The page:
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Drilling the Italian soil, for a few barrels more
Drilling the Italian soil, for a few barrels more
Luigi Grassia

ROME - Italy won't be the new Saudi Arabia, but few realize that it does have its own small treasure trove of oil and natural gas, underground and under the seabed.

There is, however, one condition required to benefit from it – not saying "No, grazie!" Italians will only see the gushing of oil and gas if it gets exploited, otherwise it will be as if the treasure trove just didn't exist.

The Italian government’s new energy plan – the National Energetic Strategy (SEN) – was presented this spring to identify industry development guidelines from now unitl 2020. The plan calls for the development of alternative energy, but also proposes to boost exploitation of petroleum and other hydrocarbons.

Italy wants to increase the extraction of hydrocarbons to as many as 24 million barrels of oil per year in 2020. This would be more than double the 11 million produced in 2012. According to the SEN, doubling the hydrocarbon in eight years "will require investments of 15 billion euros, will create 25,000 jobs and will yield savings of five billion euros on the national energy bill a year."

The SEN imposes "the respect of the most elevated international standards in terms of environmental security and protection.”

However, until now, all drilling expansion requests have been rejected. In the province of Novara, one of Italy’s main historical oil extraction centers, a new potential development zone was discovered in Carpignano. However in June, the municipality of Trecate held a referendum and repealed the proposition of Italian multinational oil and gas company Eni to drill a well with an overwhelming majority (93%). In the same province, the request by the British company Northern Petroleum to extract crude oil around Borgomanero was met with a letter of protest from a group of mayors at the end of December.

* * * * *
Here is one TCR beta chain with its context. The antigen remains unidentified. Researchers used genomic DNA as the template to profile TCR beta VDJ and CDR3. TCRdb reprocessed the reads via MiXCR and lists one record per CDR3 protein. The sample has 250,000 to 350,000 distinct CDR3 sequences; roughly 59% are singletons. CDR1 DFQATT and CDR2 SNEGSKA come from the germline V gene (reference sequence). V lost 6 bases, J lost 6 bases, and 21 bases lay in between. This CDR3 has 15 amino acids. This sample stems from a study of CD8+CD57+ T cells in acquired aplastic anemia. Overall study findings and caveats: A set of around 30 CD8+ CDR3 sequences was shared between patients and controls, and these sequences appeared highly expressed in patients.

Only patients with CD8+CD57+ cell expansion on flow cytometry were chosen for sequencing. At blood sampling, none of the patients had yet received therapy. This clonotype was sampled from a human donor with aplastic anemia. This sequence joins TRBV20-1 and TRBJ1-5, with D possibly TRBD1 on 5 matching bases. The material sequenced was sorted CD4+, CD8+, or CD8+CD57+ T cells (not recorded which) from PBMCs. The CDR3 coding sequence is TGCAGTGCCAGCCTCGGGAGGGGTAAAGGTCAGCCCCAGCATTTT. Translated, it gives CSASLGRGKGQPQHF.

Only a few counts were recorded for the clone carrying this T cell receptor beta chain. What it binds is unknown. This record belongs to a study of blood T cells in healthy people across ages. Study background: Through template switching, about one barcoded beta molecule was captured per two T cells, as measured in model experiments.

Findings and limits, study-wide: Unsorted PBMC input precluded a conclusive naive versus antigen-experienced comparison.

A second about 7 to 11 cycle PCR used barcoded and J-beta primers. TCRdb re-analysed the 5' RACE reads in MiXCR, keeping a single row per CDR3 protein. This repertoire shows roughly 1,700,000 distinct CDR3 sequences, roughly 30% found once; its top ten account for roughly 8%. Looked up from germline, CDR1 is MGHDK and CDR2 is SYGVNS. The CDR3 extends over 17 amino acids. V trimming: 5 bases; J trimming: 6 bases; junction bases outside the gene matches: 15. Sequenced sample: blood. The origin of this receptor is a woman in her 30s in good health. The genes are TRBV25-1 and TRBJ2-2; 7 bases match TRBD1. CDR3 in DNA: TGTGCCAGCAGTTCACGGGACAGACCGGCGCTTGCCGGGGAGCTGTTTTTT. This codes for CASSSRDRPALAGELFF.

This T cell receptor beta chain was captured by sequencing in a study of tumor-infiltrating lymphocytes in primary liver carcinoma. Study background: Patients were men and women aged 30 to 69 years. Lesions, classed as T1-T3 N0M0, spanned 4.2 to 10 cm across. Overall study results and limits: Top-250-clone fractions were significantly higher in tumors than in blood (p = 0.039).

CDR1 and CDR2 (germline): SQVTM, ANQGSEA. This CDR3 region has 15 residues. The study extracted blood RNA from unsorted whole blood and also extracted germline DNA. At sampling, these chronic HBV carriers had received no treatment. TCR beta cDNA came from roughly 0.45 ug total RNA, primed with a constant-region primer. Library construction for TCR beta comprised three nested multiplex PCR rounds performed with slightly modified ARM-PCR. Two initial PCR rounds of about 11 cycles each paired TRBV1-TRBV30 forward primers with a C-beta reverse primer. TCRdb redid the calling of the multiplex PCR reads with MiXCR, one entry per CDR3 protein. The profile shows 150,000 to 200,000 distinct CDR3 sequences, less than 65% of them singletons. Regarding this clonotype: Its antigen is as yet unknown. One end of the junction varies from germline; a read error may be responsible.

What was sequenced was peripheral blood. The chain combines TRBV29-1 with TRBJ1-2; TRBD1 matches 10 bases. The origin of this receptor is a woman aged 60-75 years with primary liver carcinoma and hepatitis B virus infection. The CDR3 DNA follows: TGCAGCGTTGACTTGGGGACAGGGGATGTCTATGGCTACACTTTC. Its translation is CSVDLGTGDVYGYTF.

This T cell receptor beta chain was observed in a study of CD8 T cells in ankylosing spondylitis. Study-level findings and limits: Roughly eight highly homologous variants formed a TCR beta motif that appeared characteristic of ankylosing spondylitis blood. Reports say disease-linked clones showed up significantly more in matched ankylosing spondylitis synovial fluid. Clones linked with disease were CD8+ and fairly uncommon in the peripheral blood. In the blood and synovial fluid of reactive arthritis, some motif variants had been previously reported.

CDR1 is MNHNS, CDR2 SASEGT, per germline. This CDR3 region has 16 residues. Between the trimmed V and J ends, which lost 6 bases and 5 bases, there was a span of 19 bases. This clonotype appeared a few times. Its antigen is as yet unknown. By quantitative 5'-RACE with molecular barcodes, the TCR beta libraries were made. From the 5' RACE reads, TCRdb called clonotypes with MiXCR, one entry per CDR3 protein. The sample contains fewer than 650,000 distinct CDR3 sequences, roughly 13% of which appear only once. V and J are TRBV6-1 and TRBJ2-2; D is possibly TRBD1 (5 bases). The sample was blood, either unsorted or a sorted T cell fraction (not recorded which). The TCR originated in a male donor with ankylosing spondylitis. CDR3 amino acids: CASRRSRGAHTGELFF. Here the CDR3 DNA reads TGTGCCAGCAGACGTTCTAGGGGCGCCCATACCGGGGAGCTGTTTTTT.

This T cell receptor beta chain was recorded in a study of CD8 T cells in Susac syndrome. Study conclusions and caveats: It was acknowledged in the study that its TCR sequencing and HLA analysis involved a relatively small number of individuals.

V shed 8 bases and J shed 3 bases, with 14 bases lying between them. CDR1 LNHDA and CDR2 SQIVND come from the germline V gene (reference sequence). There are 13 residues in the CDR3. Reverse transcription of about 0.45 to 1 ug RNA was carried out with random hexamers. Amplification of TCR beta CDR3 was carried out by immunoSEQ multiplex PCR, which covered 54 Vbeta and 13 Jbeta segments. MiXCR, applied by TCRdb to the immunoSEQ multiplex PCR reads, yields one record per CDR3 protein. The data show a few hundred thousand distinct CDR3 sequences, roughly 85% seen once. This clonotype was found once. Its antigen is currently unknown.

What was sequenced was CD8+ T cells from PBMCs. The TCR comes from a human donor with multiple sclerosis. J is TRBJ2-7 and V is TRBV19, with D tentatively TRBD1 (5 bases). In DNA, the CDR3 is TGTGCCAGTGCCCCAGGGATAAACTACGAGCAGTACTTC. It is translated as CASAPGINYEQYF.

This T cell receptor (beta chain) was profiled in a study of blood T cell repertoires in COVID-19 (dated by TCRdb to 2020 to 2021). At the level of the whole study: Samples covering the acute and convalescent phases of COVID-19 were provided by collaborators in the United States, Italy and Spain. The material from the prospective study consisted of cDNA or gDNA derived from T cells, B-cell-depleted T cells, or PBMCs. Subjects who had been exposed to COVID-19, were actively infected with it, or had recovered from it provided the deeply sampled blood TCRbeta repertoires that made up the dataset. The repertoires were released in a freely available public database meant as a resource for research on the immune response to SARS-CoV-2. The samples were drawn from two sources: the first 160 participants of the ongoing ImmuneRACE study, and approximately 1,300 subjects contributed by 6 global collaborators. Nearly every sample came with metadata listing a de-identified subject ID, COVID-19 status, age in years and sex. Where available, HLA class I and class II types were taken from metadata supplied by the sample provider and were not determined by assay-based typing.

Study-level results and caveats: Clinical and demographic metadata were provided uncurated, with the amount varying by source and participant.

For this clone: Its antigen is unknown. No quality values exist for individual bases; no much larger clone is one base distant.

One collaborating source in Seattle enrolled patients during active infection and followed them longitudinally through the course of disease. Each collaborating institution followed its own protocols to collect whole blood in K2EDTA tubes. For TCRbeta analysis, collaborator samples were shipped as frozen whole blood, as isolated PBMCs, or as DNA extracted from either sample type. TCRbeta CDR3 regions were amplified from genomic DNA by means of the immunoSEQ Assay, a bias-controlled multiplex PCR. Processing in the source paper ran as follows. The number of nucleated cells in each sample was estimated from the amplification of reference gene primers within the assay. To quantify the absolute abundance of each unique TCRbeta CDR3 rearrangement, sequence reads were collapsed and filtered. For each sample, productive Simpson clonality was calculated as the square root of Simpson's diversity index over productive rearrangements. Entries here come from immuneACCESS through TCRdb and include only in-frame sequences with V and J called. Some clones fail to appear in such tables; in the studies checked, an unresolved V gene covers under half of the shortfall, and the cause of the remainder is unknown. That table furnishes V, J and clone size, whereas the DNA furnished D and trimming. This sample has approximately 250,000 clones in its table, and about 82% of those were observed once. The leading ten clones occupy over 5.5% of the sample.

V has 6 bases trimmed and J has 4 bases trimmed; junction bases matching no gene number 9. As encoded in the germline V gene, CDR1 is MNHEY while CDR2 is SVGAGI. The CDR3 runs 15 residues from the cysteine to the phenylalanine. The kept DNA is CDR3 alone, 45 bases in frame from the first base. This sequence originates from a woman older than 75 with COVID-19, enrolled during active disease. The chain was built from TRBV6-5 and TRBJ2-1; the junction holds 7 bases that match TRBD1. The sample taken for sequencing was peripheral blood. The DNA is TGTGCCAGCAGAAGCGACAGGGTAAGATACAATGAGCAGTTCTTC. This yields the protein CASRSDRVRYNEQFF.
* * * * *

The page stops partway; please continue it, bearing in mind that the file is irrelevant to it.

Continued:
And it's not just isolated cases – all around the country geologists have been rallying committees who oppose oil extraction in Italy.

Not in my backyard

Davide Tabarelli, head of energy think-tank Nomisma Energia is among the analysts in the sector who sided with the decision to drill Italian gas and oil freely with strict respect for the environment, without yielding to the syndrome known in America as "nimby" (Not In My Backyard).

"In Italy there is a backbone of oil and gas that runs from Novara, down the Appenines to Calabria and goes on to Sicily," explains Tabarelli. "In the Adriatic Sea, there is a parallel line that runs offshore from Chioggia to Gargano. In a century-anda-half in Italy, 7,000 wells have been drilled through, of which 800 are still active."

Tabarelli explains that even on the Tremiti islands, where there is resistance to the drilling, there is already a well, active since 1962, that hasn't caused any damage to the environment. The Italian production could easily double, like SEN predicts, simply drilling where reserves are already known to be. "Instead," he says. "It has all been blocked."

Tabarelli cites the case of in Chioggia: "The environmentalists there didn't want the wells because they said that there is the risk of subsidence, that is that the land would sink or give way. But it's enough to go into the basilica of Saint Vitale in Ravenna to notice that over centuries, the land has only sunk about one meter. In this zone, it's a natural phenomenon, the extraction of oil doesn't even come into it". But isn’t there a risk drilling would cause even more subsidence? "All the geological studies say no. But there is always one person who is willing to say that there is always that danger."

A potential Italian oligarch kingdom is the region of Basilicata. In 2012, this region extracted five out of the 11 million Italian barrels but has untapped resources for another 400 million. Specialists even evaluate a potential one billion barrels. Tabarelli is outraged about the fact that "in Basilicata, even a simple search for deposits was blocked by the region, an act that is potentially unconstitutional.”

Tabarelli is even more determined: "I hope that someone in the next parliament will take responsibility to draft a law that says that once issued by the ministry for the environment, which in Italy is very strict, then local authorities cannot create any obstacles, and if they do, that they will be punished."

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